So you want to buy a car. Where do you start?
At baseline it is easy to believe that we will fail. After all, isn’t that how every car negotiation we’ve ever heard, seen or talked about end? What should I ask for? Even if I did, how would I stick to my guns when I asked for it? Ultimately we worry: how will I get ripped off?
This fear of getting ripped off presents one of the most significant variables when buying a car. You’re already in a combative mindset with a winner take all mentality going into the negotiation (and that is really what buying a car is all about, negotiating). But is conflating combat with negotiation the right way to go about it? How can you maintain a strong but fair position in your car buying process?
Thus far this year over 300 different mass market car models sold in the US with hundreds of possible configurations for each one.
Where do you even begin? Compounding this analysis paralysis, many car models are deceptively similar in size, shape, build and functionality. Heck, some are even the exact same car with different exterior nameplates ( see Toyota FRS vs. Subaru BRZ )).
So let’s start there. What do you really want in your car? There may be a few non-negotiables: automatic vs. manual transmission, side airbags etc. but outside of those, some features will inevitably be more important to you than others. You should be pretty clear on which features these are before entering the negotiation. It might be helpful to build a spreadsheet of what you want and their relative importance to other features. Here’s a list of car features from Consumer Reports to get the ball rolling.
|Model XYZ||Very important|
Keep these on hand with you as you negotiate and refer back to them if you feel lost.
Don’t forget that this negotiation isn’t just about you, it’s about the seller too. They’ll have their own interests and priorities driving the negotiation alongside yours. Thus, figuring out these drivers should be a top priority. Here is a list of potential drivers:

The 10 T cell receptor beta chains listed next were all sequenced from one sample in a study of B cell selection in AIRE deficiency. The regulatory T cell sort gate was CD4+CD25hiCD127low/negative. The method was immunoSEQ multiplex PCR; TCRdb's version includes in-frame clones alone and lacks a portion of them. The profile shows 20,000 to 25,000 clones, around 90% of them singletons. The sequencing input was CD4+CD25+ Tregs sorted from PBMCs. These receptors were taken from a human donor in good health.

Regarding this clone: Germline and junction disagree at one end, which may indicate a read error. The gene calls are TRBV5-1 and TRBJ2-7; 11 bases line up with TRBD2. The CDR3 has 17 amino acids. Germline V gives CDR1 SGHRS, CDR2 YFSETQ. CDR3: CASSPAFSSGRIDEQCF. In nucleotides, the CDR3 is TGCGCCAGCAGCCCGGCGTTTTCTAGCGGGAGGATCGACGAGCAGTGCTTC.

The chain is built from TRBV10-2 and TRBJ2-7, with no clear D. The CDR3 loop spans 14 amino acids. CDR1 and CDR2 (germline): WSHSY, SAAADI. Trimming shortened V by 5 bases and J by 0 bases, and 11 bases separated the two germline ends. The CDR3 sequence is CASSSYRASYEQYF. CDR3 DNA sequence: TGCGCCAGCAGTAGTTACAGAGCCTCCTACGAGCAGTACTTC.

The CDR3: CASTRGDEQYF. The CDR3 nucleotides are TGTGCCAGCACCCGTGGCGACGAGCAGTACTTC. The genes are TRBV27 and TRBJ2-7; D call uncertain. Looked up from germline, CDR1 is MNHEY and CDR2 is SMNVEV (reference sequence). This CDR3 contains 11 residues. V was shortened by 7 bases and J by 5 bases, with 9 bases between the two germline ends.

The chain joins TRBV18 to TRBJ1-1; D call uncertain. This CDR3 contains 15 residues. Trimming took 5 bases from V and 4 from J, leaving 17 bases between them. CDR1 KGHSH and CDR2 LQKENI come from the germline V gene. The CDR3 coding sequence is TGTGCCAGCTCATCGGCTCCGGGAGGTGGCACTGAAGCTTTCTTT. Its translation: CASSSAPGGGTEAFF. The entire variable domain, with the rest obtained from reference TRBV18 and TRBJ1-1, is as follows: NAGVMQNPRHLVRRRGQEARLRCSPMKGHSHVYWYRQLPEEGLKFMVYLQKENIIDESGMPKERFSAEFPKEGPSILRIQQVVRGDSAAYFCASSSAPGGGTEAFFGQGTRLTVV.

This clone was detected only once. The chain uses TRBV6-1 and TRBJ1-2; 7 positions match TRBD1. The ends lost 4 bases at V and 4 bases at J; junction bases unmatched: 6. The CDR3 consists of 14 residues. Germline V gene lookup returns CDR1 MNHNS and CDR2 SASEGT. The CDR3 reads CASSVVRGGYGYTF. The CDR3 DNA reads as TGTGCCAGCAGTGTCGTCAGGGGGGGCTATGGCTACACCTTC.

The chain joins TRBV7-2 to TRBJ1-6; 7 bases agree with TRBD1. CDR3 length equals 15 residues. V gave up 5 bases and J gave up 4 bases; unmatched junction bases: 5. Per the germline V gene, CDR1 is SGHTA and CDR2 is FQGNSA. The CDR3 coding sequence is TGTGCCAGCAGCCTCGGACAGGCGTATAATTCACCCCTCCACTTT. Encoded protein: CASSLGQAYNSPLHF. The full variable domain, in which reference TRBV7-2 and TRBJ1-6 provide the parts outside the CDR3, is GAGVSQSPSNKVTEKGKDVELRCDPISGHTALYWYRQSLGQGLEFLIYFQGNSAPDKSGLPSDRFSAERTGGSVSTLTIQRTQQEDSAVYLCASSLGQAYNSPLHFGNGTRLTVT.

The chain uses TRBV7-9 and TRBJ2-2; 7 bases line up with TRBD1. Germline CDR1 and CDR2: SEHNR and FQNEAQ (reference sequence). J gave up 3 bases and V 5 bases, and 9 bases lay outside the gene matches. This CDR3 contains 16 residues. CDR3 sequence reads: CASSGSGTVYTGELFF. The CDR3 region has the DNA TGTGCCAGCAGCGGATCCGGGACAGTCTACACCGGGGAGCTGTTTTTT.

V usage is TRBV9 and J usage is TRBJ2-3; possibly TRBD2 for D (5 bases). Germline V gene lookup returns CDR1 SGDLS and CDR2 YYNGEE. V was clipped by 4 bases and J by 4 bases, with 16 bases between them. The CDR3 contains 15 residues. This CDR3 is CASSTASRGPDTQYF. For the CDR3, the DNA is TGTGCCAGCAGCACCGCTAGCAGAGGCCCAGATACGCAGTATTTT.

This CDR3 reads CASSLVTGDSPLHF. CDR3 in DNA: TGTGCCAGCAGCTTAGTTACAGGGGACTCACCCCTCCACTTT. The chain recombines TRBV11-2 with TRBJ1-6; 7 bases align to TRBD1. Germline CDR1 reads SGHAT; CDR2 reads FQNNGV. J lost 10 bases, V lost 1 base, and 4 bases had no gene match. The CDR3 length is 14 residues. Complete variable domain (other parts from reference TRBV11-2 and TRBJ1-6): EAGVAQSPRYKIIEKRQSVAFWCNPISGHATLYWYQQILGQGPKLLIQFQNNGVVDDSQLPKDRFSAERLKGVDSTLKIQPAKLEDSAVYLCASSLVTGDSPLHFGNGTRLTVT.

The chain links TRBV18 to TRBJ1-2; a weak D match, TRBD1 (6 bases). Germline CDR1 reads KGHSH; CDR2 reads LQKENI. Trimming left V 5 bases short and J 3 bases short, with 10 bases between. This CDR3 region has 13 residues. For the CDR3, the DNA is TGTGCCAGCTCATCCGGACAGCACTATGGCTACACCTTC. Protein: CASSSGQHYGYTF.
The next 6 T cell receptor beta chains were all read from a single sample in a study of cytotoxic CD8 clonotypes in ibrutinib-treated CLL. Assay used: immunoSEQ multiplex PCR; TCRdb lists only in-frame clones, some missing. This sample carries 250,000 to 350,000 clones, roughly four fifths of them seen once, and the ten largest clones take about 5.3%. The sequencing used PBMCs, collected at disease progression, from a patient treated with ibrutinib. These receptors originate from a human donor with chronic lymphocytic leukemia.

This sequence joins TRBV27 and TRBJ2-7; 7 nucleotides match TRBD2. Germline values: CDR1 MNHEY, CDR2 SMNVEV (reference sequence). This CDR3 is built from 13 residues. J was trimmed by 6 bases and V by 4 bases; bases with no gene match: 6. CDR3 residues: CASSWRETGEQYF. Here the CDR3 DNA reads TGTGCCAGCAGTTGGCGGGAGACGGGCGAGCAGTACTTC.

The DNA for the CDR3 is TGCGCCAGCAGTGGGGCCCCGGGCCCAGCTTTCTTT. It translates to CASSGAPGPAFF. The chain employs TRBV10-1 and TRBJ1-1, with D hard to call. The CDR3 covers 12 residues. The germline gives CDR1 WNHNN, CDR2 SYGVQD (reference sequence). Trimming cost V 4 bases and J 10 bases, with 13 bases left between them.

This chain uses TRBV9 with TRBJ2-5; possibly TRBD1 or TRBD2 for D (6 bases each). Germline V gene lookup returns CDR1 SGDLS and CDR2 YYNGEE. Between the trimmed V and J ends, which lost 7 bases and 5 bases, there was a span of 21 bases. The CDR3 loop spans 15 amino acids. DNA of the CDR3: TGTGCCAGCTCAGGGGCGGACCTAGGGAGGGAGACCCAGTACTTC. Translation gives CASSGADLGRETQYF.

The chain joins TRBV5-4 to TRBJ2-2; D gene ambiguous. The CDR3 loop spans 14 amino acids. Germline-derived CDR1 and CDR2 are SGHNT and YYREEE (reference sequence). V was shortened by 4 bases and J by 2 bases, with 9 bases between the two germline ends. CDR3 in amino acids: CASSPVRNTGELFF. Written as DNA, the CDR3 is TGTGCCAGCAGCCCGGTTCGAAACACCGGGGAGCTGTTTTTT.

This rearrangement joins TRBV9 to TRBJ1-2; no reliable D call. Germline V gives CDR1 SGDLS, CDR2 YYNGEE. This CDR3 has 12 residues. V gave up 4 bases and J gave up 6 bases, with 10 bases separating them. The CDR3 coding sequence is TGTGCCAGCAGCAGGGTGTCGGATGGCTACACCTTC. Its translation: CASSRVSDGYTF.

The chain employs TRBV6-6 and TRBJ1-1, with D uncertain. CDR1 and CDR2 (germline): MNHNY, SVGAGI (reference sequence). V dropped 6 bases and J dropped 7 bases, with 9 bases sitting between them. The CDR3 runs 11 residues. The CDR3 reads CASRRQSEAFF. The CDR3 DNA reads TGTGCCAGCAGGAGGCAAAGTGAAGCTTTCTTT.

Like your own interests and priorities, map out what you think is important to the seller. Use this map to anticipate what your seller might give on (and what you could give in return.) For example, if the seller prioritizes selling a specific color and you care less about color, you might be able to leverage color for one of your other priorities (like model, trim or add-ons.)
Because we’re making educated guesses, be prepared to throw away these assumptions as you learn new information during your negotiation.
|Buyer interests||Seller interests|
|Color||(not important unless in stock)|
|Trim||(same as above)|
Now that you have a good handle on your interests and your seller’s interests, you should feel comfortable exploring the market. In this case, the internet is your friend and will help keep you (and your seller) anchored in realistic negotiations around price.
A few things we recommend:
|Car Model/Make||Price||Color||Additional Features|
With prep out of the way, it’s time to build your first offer. Use your interests (Step 2) and your compiled research (Step 3) to guide your process and start high – you want the counteroffer to end up in your desired range. Don’t worry if your offer looks different from this template; after all, we might be looking for different things in our purchase. The bottom line is that you want to start on solid ground and having this written out will prepare you well for negotiating.
Going in there with your “I would be happy with this deal” number in mind is critical. If you can get the deal you want in a limited amount of time, it should be seen as a positive outcome.
Since we can’t be there with you in person, here are a few tactics to keep in mind. Don’t worry, you got this!
This was a grueling effort, but you did it! Get out there and celebrate your newfound negotiation skills. For more tips and strategies, visit our blog, or play one of our games.